Upturn the diaphragm as shown (which positions it's passage and voids accurately onto the housing), set it into/onto the housing, clamp the stem from below so the housing bottom sits on the vice grips (I don't presently have one, but a bench vise works nice for doing this) and the stem stays put. This accurately aligns the screw holes for lid and spring installation without movement/distortion of the diaphragm by the pressure of the opening rate lid spring as the lid is pressed down to install it. Don't forget the check ball if it requires one. Lightly oil the four screws' threads so they don't catch/tear the diaphragm. Set the lid (with it's opening rate spring) on top, slowly/lightly lower it, aligning diaphragm and lid with the screw holes, install the screws.







    Test the unit and your diaphragm installation by holding it upside-down, compress the stem in, hold a thumb over the vacuum passage to block it, release your hold on the stem and verify that the stem stays put. If so, she's good to go.
    Last edited by Walking-Tall; 10-12-2017 at 02:02 PM.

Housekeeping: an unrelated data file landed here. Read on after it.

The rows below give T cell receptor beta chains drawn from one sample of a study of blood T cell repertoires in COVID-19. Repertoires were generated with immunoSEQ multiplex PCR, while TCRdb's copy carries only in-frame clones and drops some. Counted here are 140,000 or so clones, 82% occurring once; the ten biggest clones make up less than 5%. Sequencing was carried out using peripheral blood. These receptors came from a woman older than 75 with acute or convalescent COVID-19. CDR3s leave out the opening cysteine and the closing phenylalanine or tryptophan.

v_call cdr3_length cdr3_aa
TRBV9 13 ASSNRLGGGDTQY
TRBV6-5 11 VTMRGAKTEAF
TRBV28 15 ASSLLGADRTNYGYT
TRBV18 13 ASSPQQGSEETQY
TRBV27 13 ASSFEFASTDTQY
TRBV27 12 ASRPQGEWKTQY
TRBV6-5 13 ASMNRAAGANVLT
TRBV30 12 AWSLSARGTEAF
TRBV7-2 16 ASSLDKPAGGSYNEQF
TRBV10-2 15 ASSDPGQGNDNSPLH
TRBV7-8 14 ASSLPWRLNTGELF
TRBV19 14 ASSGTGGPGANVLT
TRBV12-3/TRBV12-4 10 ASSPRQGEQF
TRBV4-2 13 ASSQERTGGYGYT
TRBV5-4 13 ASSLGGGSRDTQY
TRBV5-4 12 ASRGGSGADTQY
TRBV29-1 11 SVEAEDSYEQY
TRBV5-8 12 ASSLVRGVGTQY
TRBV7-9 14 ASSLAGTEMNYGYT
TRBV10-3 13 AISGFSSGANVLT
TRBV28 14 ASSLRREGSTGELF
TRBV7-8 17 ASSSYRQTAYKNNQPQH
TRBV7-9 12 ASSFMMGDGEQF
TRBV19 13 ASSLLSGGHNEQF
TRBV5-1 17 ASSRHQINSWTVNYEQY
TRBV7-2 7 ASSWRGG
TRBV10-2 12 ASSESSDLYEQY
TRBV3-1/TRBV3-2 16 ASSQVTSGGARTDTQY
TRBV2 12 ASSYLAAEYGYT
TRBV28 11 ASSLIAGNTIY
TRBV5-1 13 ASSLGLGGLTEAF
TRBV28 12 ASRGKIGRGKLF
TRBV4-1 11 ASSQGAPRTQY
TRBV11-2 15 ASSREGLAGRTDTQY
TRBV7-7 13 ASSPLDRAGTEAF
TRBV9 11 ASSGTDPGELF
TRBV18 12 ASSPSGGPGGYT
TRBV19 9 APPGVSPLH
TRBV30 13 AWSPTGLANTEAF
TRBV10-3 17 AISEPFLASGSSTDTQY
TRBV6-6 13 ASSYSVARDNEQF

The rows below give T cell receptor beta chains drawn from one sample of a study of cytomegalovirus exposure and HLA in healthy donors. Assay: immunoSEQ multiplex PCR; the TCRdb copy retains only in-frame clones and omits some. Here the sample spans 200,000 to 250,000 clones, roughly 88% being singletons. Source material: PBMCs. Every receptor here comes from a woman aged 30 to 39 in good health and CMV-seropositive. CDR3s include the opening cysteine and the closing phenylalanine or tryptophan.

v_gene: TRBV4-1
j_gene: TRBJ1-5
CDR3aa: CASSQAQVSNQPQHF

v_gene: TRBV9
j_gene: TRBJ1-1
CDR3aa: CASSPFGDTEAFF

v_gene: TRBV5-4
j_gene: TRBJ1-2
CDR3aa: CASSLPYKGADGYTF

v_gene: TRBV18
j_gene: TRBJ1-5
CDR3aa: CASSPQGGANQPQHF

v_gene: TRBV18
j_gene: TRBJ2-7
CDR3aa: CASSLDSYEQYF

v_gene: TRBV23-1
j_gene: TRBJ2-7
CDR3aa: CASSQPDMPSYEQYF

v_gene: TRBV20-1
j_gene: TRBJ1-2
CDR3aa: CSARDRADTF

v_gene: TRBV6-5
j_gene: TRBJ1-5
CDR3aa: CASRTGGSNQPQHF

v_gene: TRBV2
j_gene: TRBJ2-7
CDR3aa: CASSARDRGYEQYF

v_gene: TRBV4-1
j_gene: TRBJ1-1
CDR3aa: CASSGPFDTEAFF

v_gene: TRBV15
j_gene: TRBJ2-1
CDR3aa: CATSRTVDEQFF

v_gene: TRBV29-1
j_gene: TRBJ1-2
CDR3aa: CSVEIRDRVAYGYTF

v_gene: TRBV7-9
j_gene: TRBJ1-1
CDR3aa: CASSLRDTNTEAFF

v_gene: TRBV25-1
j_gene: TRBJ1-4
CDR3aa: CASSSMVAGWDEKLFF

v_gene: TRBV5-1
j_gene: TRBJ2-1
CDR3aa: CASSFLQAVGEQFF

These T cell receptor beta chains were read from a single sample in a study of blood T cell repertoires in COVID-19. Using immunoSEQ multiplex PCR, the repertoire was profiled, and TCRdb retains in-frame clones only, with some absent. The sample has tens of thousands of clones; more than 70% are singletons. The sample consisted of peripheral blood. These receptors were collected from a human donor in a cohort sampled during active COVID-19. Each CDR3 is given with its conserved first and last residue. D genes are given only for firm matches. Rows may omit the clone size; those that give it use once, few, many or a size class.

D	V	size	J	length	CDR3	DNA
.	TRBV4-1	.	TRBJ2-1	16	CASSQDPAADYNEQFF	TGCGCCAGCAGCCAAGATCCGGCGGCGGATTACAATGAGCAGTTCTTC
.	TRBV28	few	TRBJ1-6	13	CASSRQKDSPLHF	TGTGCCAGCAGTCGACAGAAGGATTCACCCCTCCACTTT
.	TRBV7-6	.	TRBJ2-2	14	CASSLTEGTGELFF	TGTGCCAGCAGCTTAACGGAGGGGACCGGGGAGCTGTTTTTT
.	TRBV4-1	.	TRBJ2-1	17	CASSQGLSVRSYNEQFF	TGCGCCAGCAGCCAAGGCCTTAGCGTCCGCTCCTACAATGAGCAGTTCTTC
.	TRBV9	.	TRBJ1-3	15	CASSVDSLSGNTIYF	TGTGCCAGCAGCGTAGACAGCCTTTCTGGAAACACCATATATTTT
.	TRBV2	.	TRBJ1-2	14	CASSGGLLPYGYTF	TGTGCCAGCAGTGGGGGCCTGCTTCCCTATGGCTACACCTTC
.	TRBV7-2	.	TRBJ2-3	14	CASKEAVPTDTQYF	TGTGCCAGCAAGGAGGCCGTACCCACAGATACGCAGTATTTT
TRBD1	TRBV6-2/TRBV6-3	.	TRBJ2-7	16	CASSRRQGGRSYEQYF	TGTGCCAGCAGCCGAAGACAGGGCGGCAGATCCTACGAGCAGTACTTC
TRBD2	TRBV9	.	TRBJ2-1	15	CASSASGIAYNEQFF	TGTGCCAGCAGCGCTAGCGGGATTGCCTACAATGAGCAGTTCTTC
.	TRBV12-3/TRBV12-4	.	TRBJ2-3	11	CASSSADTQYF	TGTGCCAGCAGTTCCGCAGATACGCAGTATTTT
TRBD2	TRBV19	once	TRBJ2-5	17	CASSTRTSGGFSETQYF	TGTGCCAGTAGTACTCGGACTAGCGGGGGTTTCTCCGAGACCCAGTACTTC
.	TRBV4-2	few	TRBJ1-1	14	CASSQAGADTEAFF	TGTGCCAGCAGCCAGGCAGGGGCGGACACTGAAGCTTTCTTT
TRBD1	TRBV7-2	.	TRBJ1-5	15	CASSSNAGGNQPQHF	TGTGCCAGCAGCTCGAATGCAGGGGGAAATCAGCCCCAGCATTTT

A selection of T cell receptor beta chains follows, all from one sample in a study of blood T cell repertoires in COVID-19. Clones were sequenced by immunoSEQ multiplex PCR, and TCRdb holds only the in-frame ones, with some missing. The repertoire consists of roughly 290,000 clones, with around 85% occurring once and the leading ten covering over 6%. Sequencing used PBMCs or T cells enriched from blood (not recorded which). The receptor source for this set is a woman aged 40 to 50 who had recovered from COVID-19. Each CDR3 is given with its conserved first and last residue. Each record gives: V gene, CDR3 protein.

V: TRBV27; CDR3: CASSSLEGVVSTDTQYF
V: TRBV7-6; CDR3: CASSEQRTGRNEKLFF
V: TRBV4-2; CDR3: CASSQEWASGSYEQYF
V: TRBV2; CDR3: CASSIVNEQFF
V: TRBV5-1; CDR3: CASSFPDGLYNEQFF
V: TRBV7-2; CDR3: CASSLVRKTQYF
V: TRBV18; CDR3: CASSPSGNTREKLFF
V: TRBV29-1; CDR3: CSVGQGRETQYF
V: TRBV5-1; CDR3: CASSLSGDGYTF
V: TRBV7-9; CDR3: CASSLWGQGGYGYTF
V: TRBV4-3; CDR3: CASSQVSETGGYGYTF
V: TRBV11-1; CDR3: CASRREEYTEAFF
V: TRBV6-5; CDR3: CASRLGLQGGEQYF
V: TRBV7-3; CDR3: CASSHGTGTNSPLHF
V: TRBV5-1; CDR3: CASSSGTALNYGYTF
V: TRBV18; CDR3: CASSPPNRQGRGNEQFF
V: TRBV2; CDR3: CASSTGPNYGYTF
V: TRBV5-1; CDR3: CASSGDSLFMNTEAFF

Mike
    1986 Mustang convertible ---> BUILD THREAD
    1983 Mercury Cougar LS
    1986 Ford Thunderbird ELAN
    1966 Ford Fairlane sedan
    1966 Ford Fairlane GT
    1981 Mercury Marquis Brougham
    1980 Capri RS Turbo
    1971 Mustang
    1974 Pontiac LeMans

  2. #2
    FEP Senior Member qikgts's Avatar
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    Thanks for documenting! I like the secondary diaphragm tip!
    '85 GT

    The other one... 2005 Lincoln LS 3.9L V8

  3. #3

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    Did you happen to measure the stem length of the secondary diaphragm? Does it match up to any of these? http://vb.foureyedpride.com/showthre...=1#post1818838

  4. #4

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    Great write up - thank you!

    A person almost wants to make a tech write up index. Something that links to this type of article and avoids all the discussion noise we are all guilty of creating.

  5. #5

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    Quote Originally Posted by mrriggs View Post
    Did you happen to measure the stem length of the secondary diaphragm? Does it match up to any of these? http://vb.foureyedpride.com/showthre...=1#post1818838
    He actually brought two E4 LIST-50151's, to put together one good one from the two or whatever. I chose to go with the dirtier one that still had some of it's original plating finish on it, that cleaned up okay, as opposed to the other that had been partially disassembled and sand blasted.